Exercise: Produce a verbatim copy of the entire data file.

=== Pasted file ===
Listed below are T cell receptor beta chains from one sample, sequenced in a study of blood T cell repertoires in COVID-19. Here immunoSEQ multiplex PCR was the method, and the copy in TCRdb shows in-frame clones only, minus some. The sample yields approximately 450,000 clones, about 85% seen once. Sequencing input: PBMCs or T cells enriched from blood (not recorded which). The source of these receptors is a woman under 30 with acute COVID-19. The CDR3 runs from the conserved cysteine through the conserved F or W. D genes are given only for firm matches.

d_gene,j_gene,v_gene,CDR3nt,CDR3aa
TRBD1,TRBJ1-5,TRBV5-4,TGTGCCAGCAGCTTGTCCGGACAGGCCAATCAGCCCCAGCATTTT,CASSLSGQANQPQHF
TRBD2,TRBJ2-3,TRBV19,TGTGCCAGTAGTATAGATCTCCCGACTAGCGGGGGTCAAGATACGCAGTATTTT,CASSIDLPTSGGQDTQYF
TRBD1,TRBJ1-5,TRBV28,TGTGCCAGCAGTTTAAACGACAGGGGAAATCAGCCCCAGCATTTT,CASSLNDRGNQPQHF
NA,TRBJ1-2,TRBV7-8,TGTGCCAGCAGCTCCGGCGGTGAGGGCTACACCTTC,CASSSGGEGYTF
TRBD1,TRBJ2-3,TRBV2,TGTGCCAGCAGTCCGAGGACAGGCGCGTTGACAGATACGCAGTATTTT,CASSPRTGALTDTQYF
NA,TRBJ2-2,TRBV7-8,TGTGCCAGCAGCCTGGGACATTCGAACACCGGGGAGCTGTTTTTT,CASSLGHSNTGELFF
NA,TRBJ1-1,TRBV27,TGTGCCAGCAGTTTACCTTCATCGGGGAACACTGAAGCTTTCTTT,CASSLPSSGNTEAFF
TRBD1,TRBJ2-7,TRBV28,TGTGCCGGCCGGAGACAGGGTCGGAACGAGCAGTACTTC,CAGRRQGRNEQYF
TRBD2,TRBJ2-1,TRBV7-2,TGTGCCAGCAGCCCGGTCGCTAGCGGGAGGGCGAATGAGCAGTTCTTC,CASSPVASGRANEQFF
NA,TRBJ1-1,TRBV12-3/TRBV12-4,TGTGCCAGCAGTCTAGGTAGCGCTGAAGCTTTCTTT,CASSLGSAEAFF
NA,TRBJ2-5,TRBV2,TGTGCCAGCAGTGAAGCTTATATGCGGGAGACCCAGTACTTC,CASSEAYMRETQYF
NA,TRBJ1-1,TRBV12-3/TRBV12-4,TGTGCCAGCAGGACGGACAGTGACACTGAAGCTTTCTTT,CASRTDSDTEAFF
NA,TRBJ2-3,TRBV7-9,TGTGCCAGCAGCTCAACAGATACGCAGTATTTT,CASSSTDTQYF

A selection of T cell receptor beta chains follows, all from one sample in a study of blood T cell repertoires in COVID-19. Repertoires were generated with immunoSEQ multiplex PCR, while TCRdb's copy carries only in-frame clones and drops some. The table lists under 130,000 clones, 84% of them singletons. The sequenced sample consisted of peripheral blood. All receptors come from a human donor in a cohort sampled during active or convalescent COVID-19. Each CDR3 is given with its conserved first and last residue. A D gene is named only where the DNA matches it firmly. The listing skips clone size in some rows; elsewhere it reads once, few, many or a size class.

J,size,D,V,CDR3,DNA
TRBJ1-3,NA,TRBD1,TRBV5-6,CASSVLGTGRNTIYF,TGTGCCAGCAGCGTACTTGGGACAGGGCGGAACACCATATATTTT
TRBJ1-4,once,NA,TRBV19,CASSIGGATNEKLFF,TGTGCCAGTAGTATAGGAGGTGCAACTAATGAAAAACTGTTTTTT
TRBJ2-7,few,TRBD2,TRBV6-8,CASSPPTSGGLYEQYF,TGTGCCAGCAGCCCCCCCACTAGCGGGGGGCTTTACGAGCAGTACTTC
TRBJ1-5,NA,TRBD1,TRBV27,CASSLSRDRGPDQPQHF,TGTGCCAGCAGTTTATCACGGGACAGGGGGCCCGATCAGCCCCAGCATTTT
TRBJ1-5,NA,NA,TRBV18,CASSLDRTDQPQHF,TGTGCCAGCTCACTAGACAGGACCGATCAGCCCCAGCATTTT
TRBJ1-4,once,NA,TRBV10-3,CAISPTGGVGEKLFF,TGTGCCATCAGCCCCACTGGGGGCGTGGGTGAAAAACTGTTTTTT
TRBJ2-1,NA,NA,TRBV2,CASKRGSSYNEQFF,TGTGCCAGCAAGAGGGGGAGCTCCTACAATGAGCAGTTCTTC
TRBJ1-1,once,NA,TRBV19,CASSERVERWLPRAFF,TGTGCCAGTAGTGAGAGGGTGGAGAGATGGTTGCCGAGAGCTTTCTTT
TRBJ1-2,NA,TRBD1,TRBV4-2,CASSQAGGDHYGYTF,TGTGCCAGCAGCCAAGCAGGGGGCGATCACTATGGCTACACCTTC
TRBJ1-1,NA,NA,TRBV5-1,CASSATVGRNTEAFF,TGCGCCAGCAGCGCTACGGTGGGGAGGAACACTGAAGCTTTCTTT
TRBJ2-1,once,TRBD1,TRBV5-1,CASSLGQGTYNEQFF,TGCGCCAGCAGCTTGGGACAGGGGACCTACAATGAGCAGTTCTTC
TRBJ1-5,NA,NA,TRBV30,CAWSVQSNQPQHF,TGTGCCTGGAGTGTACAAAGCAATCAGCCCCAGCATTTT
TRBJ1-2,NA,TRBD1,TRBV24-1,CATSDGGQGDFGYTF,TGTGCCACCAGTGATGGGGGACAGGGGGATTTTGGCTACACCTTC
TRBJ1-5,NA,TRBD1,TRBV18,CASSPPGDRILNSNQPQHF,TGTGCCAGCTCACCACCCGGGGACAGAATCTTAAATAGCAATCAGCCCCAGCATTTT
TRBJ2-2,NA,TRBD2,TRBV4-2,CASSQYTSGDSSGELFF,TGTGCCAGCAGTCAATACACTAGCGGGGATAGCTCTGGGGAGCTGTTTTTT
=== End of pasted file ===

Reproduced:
Listed below are T cell receptor beta chains from one sample, sequenced in a study of blood T cell repertoires in COVID-19. Here immunoSEQ multiplex PCR was the method, and the copy in TCRdb shows in-frame clones only, minus some. The sample yields approximately 450,000 clones, about 85% seen once. Sequencing input: PBMCs or T cells enriched from blood (not recorded which). The source of these receptors is a woman under 30 with acute COVID-19. The CDR3 runs from the conserved cysteine through the conserved F or W. D genes are given only for firm matches.

d_gene,j_gene,v_gene,CDR3nt,CDR3aa
TRBD1,TRBJ1-5,TRBV5-4,TGTGCCAGCAGCTTGTCCGGACAGGCCAATCAGCCCCAGCATTTT,CASSLSGQANQPQHF
TRBD2,TRBJ2-3,TRBV19,TGTGCCAGTAGTATAGATCTCCCGACTAGCGGGGGTCAAGATACGCAGTATTTT,CASSIDLPTSGGQDTQYF
TRBD1,TRBJ1-5,TRBV28,TGTGCCAGCAGTTTAAACGACAGGGGAAATCAGCCCCAGCATTTT,CASSLNDRGNQPQHF
NA,TRBJ1-2,TRBV7-8,TGTGCCAGCAGCTCCGGCGGTGAGGGCTACACCTTC,CASSSGGEGYTF
TRBD1,TRBJ2-3,TRBV2,TGTGCCAGCAGTCCGAGGACAGGCGCGTTGACAGATACGCAGTATTTT,CASSPRTGALTDTQYF
NA,TRBJ2-2,TRBV7-8,TGTGCCAGCAGCCTGGGACATTCGAACACCGGGGAGCTGTTTTTT,CASSLGHSNTGELFF
NA,TRBJ1-1,TRBV27,TGTGCCAGCAGTTTACCTTCATCGGGGAACACTGAAGCTTTCTTT,CASSLPSSGNTEAFF
TRBD1,TRBJ2-7,TRBV28,TGTGCCGGCCGGAGACAGGGTCGGAACGAGCAGTACTTC,CAGRRQGRNEQYF
TRBD2,TRBJ2-1,TRBV7-2,TGTGCCAGCAGCCCGGTCGCTAGCGGGAGGGCGAATGAGCAGTTCTTC,CASSPVASGRANEQFF
NA,TRBJ1-1,TRBV12-3/TRBV12-4,TGTGCCAGCAGTCTAGGTAGCGCTGAAGCTTTCTTT,CASSLGSAEAFF
NA,TRBJ2-5,TRBV2,TGTGCCAGCAGTGAAGCTTATATGCGGGAGACCCAGTACTTC,CASSEAYMRETQYF
NA,TRBJ1-1,TRBV12-3/TRBV12-4,TGTGCCAGCAGGACGGACAGTGACACTGAAGCTTTCTTT,CASRTDSDTEAFF
NA,TRBJ2-3,TRBV7-9,TGTGCCAGCAGCTCAACAGATACGCAGTATTTT,CASSSTDTQYF

A selection of T cell receptor beta chains follows, all from one sample in a study of blood T cell repertoires in COVID-19. Repertoires were generated with immunoSEQ multiplex PCR, while TCRdb's copy carries only in-frame clones and drops some. The table lists under 130,000 clones, 84% of them singletons. The sequenced sample consisted of peripheral blood. All receptors come from a human donor in a cohort sampled during active or convalescent COVID-19. Each CDR3 is given with its conserved first and last residue. A D gene is named only where the DNA matches it firmly. The listing skips clone size in some rows; elsewhere it reads once, few, many or a size class.

J,size,D,V,CDR3,DNA
TRBJ1-3,NA,TRBD1,TRBV5-6,CASSVLGTGRNTIYF,TGTGCCAGCAGCGTACTTGGGACAGGGCGGAACACCATATATTTT
TRBJ1-4,once,NA,TRBV19,CASSIGGATNEKLFF,TGTGCCAGTAGTATAGGAGGTGCAACTAATGAAAAACTGTTTTTT
TRBJ2-7,few,TRBD2,TRBV6-8,CASSPPTSGGLYEQYF,TGTGCCAGCAGCCCCCCCACTAGCGGGGGGCTTTACGAGCAGTACTTC
TRBJ1-5,NA,TRBD1,TRBV27,CASSLSRDRGPDQPQHF,TGTGCCAGCAGTTTATCACGGGACAGGGGGCCCGATCAGCCCCAGCATTTT
TRBJ1-5,NA,NA,TRBV18,CASSLDRTDQPQHF,TGTGCCAGCTCACTAGACAGGACCGATCAGCCCCAGCATTTT
TRBJ1-4,once,NA,TRBV10-3,CAISPTGGVGEKLFF,TGTGCCATCAGCCCCACTGGGGGCGTGGGTGAAAAACTGTTTTTT
TRBJ2-1,NA,NA,TRBV2,CASKRGSSYNEQFF,TGTGCCAGCAAGAGGGGGAGCTCCTACAATGAGCAGTTCTTC
TRBJ1-1,once,NA,TRBV19,CASSERVERWLPRAFF,TGTGCCAGTAGTGAGAGGGTGGAGAGATGGTTGCCGAGAGCTTTCTTT
TRBJ1-2,NA,TRBD1,TRBV4-2,CASSQAGGDHYGYTF,TGTGCCAGCAGCCAAGCAGGGGGCGATCACTATGGCTACACCTTC
TRBJ1-1,NA,NA,TRBV5-1,CASSATVGRNTEAFF,TGCGCCAGCAGCGCTACGGTGGGGAGGAACACTGAAGCTTTCTTT
TRBJ2-1,once,TRBD1,TRBV5-1,CASSLGQGTYNEQFF,TGCGCCAGCAGCTTGGGACAGGGGACCTACAATGAGCAGTTCTTC
TRBJ1-5,NA,NA,TRBV30,CAWSVQSNQPQHF,TGTGCCTGGAGTGTACAAAGCAATCAGCCCCAGCATTTT
TRBJ1-2,NA,TRBD1,TRBV24-1,CATSDGGQGDFGYTF,TGTGCCACCAGTGATGGGGGACAGGGGGATTTTGGCTACACCTTC
TRBJ1-5,NA,TRBD1,TRBV18,CASSPPGDRILNSNQPQHF,TGTGCCAGCTCACCACCCGGGGACAGAATCTTAAATAGCAATCAGCCCCAGCATTTT
TRBJ2-2,NA,TRBD2,TRBV4-2,CASSQYTSGDSSGELFF,TGTGCCAGCAGTCAATACACTAGCGGGGATAGCTCTGGGGAGCTGTTTTTT